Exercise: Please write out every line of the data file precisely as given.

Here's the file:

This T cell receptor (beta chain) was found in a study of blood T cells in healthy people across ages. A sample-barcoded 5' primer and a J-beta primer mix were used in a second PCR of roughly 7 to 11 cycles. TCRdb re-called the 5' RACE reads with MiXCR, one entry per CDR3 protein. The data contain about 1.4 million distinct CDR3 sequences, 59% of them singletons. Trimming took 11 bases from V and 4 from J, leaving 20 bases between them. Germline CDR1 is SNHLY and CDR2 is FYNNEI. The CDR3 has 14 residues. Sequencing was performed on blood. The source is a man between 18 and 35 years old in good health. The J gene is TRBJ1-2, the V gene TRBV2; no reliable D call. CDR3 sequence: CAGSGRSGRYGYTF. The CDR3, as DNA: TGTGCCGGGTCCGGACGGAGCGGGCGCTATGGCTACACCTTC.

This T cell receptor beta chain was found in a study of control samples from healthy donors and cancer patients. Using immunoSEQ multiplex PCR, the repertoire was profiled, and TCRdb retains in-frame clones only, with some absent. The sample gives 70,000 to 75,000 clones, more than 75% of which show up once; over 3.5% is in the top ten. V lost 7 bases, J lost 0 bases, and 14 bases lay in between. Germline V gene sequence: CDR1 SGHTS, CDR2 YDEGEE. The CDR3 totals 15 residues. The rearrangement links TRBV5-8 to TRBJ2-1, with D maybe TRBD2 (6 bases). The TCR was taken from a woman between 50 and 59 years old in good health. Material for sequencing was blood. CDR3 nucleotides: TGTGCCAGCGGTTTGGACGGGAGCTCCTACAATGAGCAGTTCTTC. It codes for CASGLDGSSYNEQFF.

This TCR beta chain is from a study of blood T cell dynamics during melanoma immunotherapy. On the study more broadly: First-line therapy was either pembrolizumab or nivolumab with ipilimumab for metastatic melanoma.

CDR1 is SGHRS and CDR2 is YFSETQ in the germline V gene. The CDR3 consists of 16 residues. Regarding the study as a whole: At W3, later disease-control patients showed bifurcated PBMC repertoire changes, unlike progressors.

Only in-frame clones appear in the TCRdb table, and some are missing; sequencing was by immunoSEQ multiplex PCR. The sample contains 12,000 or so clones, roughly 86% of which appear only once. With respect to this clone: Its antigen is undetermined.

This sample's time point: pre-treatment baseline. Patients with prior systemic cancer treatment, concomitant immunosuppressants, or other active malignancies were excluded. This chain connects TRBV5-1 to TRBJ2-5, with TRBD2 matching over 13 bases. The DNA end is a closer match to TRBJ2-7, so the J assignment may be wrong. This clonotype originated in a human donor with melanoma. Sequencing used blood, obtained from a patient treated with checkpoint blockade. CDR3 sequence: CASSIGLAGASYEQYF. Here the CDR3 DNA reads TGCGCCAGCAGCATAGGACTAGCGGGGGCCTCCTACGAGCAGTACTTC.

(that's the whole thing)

This T cell receptor (beta chain) was found in a study of blood T cells in healthy people across ages. A sample-barcoded 5' primer and a J-beta primer mix were used in a second PCR of roughly 7 to 11 cycles. TCRdb re-called the 5' RACE reads with MiXCR, one entry per CDR3 protein. The data contain about 1.4 million distinct CDR3 sequences, 59% of them singletons. Trimming took 11 bases from V and 4 from J, leaving 20 bases between them. Germline CDR1 is SNHLY and CDR2 is FYNNEI. The CDR3 has 14 residues. Sequencing was performed on blood. The source is a man between 18 and 35 years old in good health. The J gene is TRBJ1-2, the V gene TRBV2; no reliable D call. CDR3 sequence: CAGSGRSGRYGYTF. The CDR3, as DNA: TGTGCCGGGTCCGGACGGAGCGGGCGCTATGGCTACACCTTC.

This T cell receptor beta chain was found in a study of control samples from healthy donors and cancer patients. Using immunoSEQ multiplex PCR, the repertoire was profiled, and TCRdb retains in-frame clones only, with some absent. The sample gives 70,000 to 75,000 clones, more than 75% of which show up once; over 3.5% is in the top ten. V lost 7 bases, J lost 0 bases, and 14 bases lay in between. Germline V gene sequence: CDR1 SGHTS, CDR2 YDEGEE. The CDR3 totals 15 residues. The rearrangement links TRBV5-8 to TRBJ2-1, with D maybe TRBD2 (6 bases). The TCR was taken from a woman between 50 and 59 years old in good health. Material for sequencing was blood. CDR3 nucleotides: TGTGCCAGCGGTTTGGACGGGAGCTCCTACAATGAGCAGTTCTTC. It codes for CASGLDGSSYNEQFF.

This TCR beta chain is from a study of blood T cell dynamics during melanoma immunotherapy. On the study more broadly: First-line therapy was either pembrolizumab or nivolumab with ipilimumab for metastatic melanoma.

CDR1 is SGHRS and CDR2 is YFSETQ in the germline V gene. The CDR3 consists of 16 residues. Regarding the study as a whole: At W3, later disease-control patients showed bifurcated PBMC repertoire changes, unlike progressors.

Only in-frame clones appear in the TCRdb table, and some are missing; sequencing was by immunoSEQ multiplex PCR. The sample contains 12,000 or so clones, roughly 86% of which appear only once. With respect to this clone: Its antigen is undetermined.

This sample's time point: pre-treatment baseline. Patients with prior systemic cancer treatment, concomitant immunosuppressants, or other active malignancies were excluded. This chain connects TRBV5-1 to TRBJ2-5, with TRBD2 matching over 13 bases. The DNA end is a closer match to TRBJ2-7, so the J assignment may be wrong. This clonotype originated in a human donor with melanoma. Sequencing used blood, obtained from a patient treated with checkpoint blockade. CDR3 sequence: CASSIGLAGASYEQYF. Here the CDR3 DNA reads TGCGCCAGCAGCATAGGACTAGCGGGGGCCTCCTACGAGCAGTACTTC.